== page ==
Antonio6 July 2014
  • The shift from the USML (US Munitions List) to the CCL (Commerce Control List) is one of the steps in synchronizing items to one controlled list, a goal set by Obama’s Export Control Reform initiative. I have been part of several discussions in which the shift in administration is causing some grief, mostly because the State Department and Commerce Department treat exports of controlled items differently. DOS requires payment for an ITAR license, DOC does not, the licensing interfaces are different (D-Trade vs SNAP-R), destination control statements are different, AES filing timelines are different. Many of these small changes are of great concern to a company that may have only dealt with ITAR items and now has to work through DOC for an export license. Of course ECR makes sense in the long run but it’s this short term transition that causes the most pain. Exporters want to comply with the regulations and are clamoring to do so but this shift in the administrations/jurisdictions is making it difficult.
    Where I see the greatest issue is what the governing agency will look like. In many cases licensing officers are subject matter experts in the commodities in which they are reviewing licenses. I have already been party to a license application through DOC in which a former DOS licensing officer was the presiding licensing officer. The treatment of the DOC license was unlike the licenses in the past. As ECR moves to amass control lists, agencies, IT systems, and enforcement there are inconsistencies. The decentralized model is present in the centralized model and really the only way to correct this is to manage ECR with training for all personnel, outreach to the exporting community and to allow for dialogue between agency and exporter.

    Erin T6 July 2014
  • With the development of Dual Use technology, I think this reform is in line with the present time.
    The US reform highlights the significance of specifically designed as a key point to understand the Reform. in the name of a no bureaucratic approach the Reform plan to create a more efficient control licensing system based on a single Agency where there will be the control for export of USML and CCL. The challenge is to improve security throughout the coordination planned to shift some less sensitive military items from the USML to CCL as to manage the export of these items according their application.
    By a political point of view, it means that also the allies will have to distinguish and to comprehend the use and the management of the US origin items.
    Industries, has to re classify their items shift from the ML to the CCL and to establish for every customer how to export.
    As a foreign person I do not know if this is a big impact on US companies but, I am an European person and I think this Reform will have an impact on EU Rules in a significant way. Today in EU we have an EU Regulation with secondary national rules for the export of Dual use items and for the Export of Military items only national Rules because of the Security Member States. A first step will be the harmonization of the lists in Eu and in USA.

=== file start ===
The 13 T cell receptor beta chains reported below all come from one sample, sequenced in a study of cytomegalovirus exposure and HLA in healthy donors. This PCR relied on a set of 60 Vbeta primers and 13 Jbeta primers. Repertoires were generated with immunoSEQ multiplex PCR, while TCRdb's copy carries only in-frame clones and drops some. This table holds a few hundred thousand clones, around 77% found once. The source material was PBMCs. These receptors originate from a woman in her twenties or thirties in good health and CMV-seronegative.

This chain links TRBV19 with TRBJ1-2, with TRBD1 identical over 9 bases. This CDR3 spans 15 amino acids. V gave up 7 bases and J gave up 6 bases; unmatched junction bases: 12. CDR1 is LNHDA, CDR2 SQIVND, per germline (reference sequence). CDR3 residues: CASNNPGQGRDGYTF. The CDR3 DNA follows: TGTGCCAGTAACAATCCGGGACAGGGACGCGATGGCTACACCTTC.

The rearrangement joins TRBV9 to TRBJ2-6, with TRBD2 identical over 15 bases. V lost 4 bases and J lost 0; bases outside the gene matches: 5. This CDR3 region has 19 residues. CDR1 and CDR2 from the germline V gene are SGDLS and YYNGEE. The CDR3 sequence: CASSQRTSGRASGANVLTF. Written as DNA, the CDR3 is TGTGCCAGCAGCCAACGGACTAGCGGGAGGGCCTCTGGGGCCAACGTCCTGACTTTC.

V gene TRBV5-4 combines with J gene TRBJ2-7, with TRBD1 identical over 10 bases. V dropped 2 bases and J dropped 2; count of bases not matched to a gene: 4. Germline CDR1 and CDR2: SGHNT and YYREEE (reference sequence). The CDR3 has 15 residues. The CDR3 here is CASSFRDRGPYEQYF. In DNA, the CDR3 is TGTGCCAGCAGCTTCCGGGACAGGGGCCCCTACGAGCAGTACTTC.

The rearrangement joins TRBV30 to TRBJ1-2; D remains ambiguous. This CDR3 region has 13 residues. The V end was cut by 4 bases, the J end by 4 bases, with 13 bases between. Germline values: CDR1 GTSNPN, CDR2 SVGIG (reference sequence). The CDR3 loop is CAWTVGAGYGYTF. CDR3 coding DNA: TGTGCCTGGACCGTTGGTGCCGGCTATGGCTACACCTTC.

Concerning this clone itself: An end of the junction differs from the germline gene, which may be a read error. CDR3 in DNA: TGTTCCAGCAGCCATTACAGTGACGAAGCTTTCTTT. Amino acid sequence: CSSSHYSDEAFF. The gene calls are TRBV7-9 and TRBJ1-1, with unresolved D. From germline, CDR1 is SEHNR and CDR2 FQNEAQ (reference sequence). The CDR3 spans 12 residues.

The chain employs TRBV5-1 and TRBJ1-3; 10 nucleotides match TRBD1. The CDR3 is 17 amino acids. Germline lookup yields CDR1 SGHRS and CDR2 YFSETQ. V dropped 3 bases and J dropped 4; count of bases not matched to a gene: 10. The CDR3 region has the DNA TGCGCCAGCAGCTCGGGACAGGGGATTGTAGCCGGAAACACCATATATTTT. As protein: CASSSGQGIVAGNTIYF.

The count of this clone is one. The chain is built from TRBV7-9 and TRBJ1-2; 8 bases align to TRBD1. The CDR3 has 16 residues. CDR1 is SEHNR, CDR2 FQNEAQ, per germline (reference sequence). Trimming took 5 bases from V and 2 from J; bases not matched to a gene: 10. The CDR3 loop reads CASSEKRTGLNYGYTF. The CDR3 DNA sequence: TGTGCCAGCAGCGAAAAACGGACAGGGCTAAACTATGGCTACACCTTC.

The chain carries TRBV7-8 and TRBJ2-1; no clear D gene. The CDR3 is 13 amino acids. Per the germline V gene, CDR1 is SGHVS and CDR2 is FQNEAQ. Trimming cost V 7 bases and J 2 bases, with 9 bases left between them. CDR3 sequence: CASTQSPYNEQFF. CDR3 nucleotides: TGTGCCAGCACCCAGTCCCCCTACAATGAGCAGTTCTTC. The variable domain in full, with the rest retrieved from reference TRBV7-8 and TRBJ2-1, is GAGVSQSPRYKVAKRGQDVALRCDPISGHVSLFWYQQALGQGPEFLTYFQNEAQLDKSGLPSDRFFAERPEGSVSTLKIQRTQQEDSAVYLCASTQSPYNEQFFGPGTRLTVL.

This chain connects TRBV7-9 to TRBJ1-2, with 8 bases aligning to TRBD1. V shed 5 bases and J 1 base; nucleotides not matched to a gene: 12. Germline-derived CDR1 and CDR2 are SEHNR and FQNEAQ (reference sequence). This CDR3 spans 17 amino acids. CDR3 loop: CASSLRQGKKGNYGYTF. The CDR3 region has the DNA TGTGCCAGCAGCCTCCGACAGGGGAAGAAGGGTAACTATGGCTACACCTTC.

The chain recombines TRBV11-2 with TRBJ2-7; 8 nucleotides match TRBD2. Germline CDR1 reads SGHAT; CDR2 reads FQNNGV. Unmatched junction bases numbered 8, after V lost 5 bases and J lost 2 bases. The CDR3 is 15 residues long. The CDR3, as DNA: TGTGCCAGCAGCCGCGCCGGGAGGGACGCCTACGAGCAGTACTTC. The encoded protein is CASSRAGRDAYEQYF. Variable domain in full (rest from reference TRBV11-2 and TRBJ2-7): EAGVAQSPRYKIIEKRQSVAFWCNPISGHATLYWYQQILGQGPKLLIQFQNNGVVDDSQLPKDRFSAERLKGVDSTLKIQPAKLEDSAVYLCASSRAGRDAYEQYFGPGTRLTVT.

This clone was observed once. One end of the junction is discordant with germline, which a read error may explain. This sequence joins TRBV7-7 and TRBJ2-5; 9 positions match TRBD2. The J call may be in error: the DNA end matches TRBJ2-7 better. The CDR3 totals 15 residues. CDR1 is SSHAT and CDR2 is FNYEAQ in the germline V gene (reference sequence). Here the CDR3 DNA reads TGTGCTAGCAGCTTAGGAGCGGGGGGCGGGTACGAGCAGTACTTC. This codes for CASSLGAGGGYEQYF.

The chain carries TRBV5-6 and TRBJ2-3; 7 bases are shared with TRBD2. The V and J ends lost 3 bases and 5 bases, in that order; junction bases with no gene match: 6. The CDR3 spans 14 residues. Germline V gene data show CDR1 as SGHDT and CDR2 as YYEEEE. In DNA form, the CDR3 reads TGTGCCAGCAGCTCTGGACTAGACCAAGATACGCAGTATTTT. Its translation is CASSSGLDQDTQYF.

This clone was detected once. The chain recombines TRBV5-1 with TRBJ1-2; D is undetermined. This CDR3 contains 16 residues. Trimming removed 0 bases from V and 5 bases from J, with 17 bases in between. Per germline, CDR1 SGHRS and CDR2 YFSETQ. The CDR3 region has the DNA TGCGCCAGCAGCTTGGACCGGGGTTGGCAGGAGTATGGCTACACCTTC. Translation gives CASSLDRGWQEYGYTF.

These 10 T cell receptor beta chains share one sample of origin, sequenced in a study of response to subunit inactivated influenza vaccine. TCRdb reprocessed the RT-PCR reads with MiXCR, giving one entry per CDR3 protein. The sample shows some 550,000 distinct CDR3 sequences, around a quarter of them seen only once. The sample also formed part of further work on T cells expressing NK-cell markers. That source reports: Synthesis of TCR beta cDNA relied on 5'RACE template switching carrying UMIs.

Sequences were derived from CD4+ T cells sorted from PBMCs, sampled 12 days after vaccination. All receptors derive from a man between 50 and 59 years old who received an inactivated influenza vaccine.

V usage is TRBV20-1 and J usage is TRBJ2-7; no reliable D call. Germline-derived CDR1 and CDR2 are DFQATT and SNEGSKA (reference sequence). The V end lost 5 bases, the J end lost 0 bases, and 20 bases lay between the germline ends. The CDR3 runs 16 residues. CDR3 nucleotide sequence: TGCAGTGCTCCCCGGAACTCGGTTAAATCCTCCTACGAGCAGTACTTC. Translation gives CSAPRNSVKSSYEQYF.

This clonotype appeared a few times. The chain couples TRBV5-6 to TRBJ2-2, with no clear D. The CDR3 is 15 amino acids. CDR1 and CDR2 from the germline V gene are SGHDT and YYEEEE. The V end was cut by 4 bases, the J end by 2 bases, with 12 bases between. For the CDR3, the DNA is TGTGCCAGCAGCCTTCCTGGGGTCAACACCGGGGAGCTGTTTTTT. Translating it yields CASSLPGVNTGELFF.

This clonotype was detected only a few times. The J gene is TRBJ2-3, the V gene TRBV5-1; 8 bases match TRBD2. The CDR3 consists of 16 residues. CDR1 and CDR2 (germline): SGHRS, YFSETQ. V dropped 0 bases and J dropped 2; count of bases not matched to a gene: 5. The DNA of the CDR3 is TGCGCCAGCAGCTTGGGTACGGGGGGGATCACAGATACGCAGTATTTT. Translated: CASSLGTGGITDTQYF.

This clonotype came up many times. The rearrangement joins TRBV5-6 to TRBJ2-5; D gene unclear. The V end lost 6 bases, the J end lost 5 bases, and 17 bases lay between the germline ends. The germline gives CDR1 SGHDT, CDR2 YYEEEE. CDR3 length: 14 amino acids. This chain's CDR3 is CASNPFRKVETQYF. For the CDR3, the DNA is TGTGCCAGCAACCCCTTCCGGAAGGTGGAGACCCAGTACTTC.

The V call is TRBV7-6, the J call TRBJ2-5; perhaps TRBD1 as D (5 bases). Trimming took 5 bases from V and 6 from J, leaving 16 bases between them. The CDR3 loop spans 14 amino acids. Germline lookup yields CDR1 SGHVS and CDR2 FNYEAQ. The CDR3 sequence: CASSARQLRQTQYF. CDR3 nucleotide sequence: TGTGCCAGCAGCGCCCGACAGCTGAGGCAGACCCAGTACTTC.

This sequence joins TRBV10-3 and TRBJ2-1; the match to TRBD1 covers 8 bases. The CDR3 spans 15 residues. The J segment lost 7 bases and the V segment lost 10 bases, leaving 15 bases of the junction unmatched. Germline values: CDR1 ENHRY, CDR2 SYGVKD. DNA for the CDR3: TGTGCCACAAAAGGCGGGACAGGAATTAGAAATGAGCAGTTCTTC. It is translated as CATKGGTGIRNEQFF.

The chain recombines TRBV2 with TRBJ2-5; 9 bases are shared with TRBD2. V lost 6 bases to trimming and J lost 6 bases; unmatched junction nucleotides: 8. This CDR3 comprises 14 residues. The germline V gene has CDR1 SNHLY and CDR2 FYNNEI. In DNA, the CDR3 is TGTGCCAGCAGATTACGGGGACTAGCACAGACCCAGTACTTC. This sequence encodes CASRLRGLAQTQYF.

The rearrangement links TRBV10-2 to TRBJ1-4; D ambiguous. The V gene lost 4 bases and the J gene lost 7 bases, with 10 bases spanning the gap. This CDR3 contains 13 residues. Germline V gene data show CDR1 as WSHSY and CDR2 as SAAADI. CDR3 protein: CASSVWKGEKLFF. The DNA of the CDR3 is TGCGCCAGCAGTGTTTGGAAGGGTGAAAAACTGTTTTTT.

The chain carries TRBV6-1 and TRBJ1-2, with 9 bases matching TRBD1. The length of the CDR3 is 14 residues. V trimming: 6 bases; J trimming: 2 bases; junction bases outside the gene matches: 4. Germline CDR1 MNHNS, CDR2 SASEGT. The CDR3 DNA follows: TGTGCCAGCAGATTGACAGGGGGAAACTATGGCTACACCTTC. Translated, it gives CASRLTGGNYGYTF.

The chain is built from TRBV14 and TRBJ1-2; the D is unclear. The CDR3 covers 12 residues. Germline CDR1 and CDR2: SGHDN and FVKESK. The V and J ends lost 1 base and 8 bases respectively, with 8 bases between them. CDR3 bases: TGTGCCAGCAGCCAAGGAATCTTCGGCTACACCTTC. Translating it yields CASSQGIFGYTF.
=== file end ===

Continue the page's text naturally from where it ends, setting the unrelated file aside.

Laura7 July 2014
  • One of the key challenges is the number of different stakeholders and interests involved. If I am in industry, I will want the rules to be as clear as possible- and as narrow as possible- so that I can do my business in as predictable and profitable a way possible. If I am in charge of making the lists of controlled items- my main responsibility isn’t profit or ease of business, but to maintain military advantage for security purposes. It is intrinsically difficult to make trade offs that can have the possibility of reducing security, even if it is a small amount of security traded for a much larger amount of ease of business. If somehow you were responsible for a dual use item being used in a foreign militaries WMD program because you took it off the control list incorrectly- that sense of responsibility is much different than if you were in business and made a mistake and face a fine, or if you can not sell an item to a potential customer because of a control list.

    On the other hand, industry lobbyists for the defense industry are powerful- and defense industries are smart in that they have spread their facilities throughout the U.S. to ensure that many in Congress depend on the industry for jobs in their district. Industry can use this influence to try to control the debate on things like controlled items.

    Leon Whyte7 July 2014
  • For this week’s discussion, explain what you think are the major challenges to export control reform in the US – both from an administrative and political perspective? And what is the outlook for industry if these reforms progress? Is there any reason for industry or the security community to be worried about the current and future direction of reform?

    Export reform faces challenges from both the admistrative and political sides.

    Reform is a difficult administrative task. The DOC and DOS must review the large volume of controlled items, decide which need to be tightly controlled and which less controlled, review the proposed list and wording of the revised control lists with industry experts, review the comments, finalize the new guidance, and then prpare to receive questions.